Hardcore porn and religious beliefs don’t usually mix, and for good reason. They’re diametrically opposite in every regard; so when the worlds of sex and God clash, it can be quite shocking. At least it was for Jack VanDorn(George C. Scott), a Midwestern businessman whose daughter goes missing while on a church-sponsored outing. VanDorn hires a private detective to find her, and when he does, it’s in about the worst place anyone would want their daughter to be. It turns out she ran away to go into the porn industry, and VanDorn sets off to get her back. As I mentioned, he’s a deeply religious man, and you would think he wouldn’t have the fortitude to sink into the seedy underbelly of depravity and sin, but you would be wrong. He’s a man on a mission, and putting up with the filth he finds along the way is a small price to pay to make sure his daughter is safe.
VanDorn starts his journey in a way you would expect him to, by blindly asking questions to anyone with their tits hanging out. And also as you would expect, that doesn’t get him very far. He spends a lot of time getting acquainted with various massage parlors and nudie bars, and at first, his frustration is written all over his face. He knows he doesn’t belong is places like this, but what else can he do? The police didn’t lift a finger to help, and the detective he hired turned out to be just as useless. After getting his face slammed into the side of a car, he decides to take a more stealthy approach by pretending to be an adult film producer. He has a photo of one of the guys who was in a movie with his daughter, so he holds auditions to try and catch the dirty bastard and get her whereabouts from him. But one clue only leads to another, and another, and yet another. His search seems to be getting him nowhere until he finds a hooker who might know where she is. He pays her to help him look, and one thing leads to another, and he eventually finds out she’s begun appearing in snuff films. But will he find her? And if he does, what then?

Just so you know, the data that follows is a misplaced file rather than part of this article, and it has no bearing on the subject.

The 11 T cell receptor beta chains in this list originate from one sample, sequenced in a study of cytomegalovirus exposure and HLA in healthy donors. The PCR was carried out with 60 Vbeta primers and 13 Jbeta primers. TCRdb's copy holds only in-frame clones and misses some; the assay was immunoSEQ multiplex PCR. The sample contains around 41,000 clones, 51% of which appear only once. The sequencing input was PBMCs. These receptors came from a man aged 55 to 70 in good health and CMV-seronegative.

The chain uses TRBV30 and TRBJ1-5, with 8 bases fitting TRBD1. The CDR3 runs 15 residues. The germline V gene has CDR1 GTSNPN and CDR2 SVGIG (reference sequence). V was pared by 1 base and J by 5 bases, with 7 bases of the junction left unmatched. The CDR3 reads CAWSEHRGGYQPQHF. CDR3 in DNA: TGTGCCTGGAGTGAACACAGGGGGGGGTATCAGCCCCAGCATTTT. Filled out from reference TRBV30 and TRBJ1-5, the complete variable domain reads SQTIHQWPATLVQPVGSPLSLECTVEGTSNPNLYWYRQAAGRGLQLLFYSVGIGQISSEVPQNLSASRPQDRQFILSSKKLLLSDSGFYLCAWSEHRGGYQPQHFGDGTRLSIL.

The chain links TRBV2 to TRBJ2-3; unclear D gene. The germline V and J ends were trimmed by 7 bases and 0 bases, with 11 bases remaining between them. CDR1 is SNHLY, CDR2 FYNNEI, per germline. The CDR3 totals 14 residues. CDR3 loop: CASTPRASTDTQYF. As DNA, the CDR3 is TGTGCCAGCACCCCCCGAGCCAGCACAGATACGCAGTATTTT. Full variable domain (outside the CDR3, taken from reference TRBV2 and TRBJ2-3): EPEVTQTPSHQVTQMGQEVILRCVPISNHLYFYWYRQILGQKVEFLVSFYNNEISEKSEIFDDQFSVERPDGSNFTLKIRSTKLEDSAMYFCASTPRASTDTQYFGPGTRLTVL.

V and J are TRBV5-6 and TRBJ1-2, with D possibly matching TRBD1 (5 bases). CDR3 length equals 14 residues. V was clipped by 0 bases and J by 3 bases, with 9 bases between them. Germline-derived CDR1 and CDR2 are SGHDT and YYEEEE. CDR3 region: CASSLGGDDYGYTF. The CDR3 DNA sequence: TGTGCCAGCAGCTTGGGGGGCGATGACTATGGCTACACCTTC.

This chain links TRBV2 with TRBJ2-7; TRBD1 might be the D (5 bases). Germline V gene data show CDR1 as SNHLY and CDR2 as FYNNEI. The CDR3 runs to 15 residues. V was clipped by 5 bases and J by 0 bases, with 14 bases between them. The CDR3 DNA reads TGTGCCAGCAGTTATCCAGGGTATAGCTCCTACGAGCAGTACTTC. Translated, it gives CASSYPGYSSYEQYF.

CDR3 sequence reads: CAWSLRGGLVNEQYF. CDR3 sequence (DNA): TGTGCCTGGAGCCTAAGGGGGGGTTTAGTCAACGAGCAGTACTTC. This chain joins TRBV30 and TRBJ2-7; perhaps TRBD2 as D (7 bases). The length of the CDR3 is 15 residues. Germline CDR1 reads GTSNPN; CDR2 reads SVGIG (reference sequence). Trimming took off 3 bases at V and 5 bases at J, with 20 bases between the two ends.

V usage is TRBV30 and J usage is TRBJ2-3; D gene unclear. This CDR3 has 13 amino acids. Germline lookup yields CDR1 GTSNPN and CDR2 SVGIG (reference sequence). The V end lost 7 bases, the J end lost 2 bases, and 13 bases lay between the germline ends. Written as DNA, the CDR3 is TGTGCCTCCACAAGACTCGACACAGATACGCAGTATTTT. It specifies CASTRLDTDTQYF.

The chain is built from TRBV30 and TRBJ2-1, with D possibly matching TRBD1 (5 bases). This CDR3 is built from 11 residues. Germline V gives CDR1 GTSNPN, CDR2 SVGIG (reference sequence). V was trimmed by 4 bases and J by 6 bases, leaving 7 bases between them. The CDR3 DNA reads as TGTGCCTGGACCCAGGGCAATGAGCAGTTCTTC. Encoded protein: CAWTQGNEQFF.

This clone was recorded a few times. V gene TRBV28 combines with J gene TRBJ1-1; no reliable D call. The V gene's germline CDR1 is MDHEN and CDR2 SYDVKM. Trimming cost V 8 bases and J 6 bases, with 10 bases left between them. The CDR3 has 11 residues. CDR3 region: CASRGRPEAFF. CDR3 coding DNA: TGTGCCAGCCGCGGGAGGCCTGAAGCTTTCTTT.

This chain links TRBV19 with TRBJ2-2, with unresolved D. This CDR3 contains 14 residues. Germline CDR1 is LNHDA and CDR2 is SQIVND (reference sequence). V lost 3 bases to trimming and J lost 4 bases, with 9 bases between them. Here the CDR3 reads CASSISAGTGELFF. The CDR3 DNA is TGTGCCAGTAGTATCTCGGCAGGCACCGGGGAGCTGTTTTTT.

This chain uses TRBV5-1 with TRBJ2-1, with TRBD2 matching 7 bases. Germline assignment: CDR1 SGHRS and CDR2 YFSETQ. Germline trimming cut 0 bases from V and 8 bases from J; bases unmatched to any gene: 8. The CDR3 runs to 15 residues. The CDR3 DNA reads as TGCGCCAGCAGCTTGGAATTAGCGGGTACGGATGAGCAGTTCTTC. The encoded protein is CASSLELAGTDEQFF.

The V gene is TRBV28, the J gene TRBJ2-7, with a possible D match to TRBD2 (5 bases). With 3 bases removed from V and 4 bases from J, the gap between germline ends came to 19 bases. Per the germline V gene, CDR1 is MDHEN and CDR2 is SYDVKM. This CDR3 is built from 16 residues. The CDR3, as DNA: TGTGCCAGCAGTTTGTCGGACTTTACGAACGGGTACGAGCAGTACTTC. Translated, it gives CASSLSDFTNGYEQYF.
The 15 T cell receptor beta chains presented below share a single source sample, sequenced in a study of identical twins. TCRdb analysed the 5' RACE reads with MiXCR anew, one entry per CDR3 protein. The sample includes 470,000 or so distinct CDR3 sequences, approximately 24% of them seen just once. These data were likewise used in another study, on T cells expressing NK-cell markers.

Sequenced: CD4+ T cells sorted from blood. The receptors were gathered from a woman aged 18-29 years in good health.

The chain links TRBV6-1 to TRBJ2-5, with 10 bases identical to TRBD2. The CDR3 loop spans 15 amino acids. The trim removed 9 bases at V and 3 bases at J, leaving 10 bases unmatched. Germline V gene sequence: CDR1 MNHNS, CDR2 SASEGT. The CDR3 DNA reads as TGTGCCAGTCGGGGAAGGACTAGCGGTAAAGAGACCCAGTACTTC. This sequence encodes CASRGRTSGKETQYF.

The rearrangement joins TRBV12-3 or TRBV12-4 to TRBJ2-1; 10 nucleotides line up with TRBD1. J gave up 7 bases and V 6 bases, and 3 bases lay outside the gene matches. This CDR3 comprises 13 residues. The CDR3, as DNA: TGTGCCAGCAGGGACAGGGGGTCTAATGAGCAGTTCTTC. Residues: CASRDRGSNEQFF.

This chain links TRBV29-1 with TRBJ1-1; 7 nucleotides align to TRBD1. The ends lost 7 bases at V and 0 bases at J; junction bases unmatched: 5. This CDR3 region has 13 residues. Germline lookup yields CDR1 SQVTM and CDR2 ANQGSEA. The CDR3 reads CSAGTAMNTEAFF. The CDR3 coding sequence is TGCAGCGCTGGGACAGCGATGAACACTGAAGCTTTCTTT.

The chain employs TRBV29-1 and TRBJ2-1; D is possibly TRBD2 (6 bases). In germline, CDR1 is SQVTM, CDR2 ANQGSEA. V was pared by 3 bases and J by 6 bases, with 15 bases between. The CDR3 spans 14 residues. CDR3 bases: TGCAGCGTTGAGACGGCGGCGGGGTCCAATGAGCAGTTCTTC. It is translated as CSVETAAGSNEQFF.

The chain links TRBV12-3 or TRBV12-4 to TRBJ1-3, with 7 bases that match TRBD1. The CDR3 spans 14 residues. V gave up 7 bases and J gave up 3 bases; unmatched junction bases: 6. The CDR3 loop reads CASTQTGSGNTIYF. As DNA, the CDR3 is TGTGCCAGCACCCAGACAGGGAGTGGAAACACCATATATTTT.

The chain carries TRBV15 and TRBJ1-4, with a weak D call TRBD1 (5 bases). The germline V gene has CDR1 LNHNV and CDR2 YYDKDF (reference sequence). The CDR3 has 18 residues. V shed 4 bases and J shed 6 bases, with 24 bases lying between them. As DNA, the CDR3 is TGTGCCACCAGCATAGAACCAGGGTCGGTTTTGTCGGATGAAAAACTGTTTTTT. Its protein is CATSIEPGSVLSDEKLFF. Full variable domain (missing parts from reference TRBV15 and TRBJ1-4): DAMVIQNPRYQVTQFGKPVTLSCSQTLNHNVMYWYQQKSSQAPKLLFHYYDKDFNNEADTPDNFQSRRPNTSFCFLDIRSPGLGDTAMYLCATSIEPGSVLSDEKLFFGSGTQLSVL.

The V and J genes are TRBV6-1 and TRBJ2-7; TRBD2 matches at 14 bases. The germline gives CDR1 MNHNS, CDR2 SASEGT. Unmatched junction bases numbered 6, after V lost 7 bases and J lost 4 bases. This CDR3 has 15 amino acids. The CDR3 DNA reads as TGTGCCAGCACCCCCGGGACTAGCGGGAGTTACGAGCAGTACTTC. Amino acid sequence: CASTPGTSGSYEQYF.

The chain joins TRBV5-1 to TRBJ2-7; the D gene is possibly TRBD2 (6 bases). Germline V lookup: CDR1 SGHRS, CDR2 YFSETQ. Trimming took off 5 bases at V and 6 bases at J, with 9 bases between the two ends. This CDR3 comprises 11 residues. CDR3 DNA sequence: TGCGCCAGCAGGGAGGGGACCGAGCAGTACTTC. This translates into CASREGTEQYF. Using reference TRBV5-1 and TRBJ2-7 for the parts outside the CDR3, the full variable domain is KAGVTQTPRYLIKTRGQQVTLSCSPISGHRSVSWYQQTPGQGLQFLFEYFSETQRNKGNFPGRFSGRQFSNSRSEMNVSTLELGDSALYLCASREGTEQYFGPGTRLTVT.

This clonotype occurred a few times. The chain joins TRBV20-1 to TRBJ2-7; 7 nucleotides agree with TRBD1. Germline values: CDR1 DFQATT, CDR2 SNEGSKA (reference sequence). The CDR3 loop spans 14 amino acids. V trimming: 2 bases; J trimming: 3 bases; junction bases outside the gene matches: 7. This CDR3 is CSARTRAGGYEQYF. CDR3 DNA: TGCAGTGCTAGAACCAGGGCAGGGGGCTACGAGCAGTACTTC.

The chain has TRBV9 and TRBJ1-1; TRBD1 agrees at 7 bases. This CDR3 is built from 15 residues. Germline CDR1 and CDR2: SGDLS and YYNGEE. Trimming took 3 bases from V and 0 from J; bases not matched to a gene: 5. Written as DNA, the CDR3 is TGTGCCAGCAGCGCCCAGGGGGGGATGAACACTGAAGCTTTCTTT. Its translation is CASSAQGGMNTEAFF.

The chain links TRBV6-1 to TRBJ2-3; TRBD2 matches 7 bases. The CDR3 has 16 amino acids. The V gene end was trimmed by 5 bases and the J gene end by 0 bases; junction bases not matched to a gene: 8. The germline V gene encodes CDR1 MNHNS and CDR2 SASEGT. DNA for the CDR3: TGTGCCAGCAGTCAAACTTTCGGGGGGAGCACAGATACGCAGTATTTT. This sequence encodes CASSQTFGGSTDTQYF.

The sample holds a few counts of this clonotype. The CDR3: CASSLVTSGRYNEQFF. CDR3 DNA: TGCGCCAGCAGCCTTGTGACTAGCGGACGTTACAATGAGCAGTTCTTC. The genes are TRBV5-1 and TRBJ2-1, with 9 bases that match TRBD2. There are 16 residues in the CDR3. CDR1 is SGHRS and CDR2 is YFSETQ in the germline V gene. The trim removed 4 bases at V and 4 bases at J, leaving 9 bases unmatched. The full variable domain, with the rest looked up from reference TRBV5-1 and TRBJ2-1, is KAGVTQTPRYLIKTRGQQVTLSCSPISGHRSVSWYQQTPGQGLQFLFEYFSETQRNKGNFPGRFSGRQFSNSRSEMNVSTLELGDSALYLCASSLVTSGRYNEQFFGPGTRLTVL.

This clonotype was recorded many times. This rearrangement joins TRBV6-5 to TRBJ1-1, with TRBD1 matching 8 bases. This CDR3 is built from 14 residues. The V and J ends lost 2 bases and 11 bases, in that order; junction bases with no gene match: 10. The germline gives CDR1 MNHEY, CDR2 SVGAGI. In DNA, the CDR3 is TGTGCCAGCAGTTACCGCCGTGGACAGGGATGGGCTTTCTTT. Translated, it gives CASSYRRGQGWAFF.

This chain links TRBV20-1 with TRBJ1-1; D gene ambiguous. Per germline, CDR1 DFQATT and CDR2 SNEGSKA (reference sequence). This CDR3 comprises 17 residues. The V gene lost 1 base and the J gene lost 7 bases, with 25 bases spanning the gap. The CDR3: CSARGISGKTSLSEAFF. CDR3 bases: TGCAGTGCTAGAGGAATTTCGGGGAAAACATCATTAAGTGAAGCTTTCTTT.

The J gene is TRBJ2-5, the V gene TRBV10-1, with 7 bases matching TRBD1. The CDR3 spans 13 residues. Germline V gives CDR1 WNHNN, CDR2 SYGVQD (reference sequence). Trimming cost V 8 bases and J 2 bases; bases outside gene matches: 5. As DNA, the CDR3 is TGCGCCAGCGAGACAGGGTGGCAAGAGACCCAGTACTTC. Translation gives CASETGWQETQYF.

There are definitely a lot of naked bodies in this film, but it doesn’t show anything very explicit. That’s not the point. We can all guess the kind of things that go on where VanDorn is occupying his time, and we see glimpses of it everywhere. But the story doesn’t dwell on such things. It’s more about VanDorn’s relentless journey into a foreign world; a world he has no knowledge of, but still he trudges though it, hoping to find the light at the end of the tunnel. The frustration previously on his face slowly turns into a calm determination, and while his religious background will always be a part of him, he knows sticking to a moral high ground will only hurt his chances of finding his daughter. It’s a role that could easily lean too far one way or the other. Playing the pissed off father too heavily could throw any sympathy toward the character out the window. On the other hand, portraying VanDorn as too hopeless and lost would make the progress in his search seem unbelievable. Luckily, George C. Scott is a god among men, and he balances the two personality traits with the ease of a tightrope walker. He’s equal parts enraged yet calm, vengeful but still vulnerable, and his performance is as good as anything he’s ever done.
Hardcore is the second feature from director Paul Schrader, and he handles the material with the same balance that George C. Scott brings to Jack VanDorn. There are some disgusting people in this film, but not everyone is shown as such. For instance, the hooker that VanDorn enlists in his search seems to be a good person, and it’s nice to see the film be more even-handed in its portrayal of its characters. There seems to be a thread linking a lot of the films I’ve talked about recently; stories focused more on the pursuer instead of the pursued, and I think this angle really helps carry interest through to the end. And in this instance, taking the journey solely with VanDorn allowed me to feel his pain every step of the way. I think the ending was a little rushed, and could have used about 20 more minutes to really make the impact Schrader was going for, but again, the journey was what engaged me, not the outcome. And it’s a journey I’d recommend you take as soon as possible.
( Sorry, but I couldn't find a trailer on Youtube for this film, and the dvd doesn't even have one on it. If anyone can find an embeddable link to one, let me know...)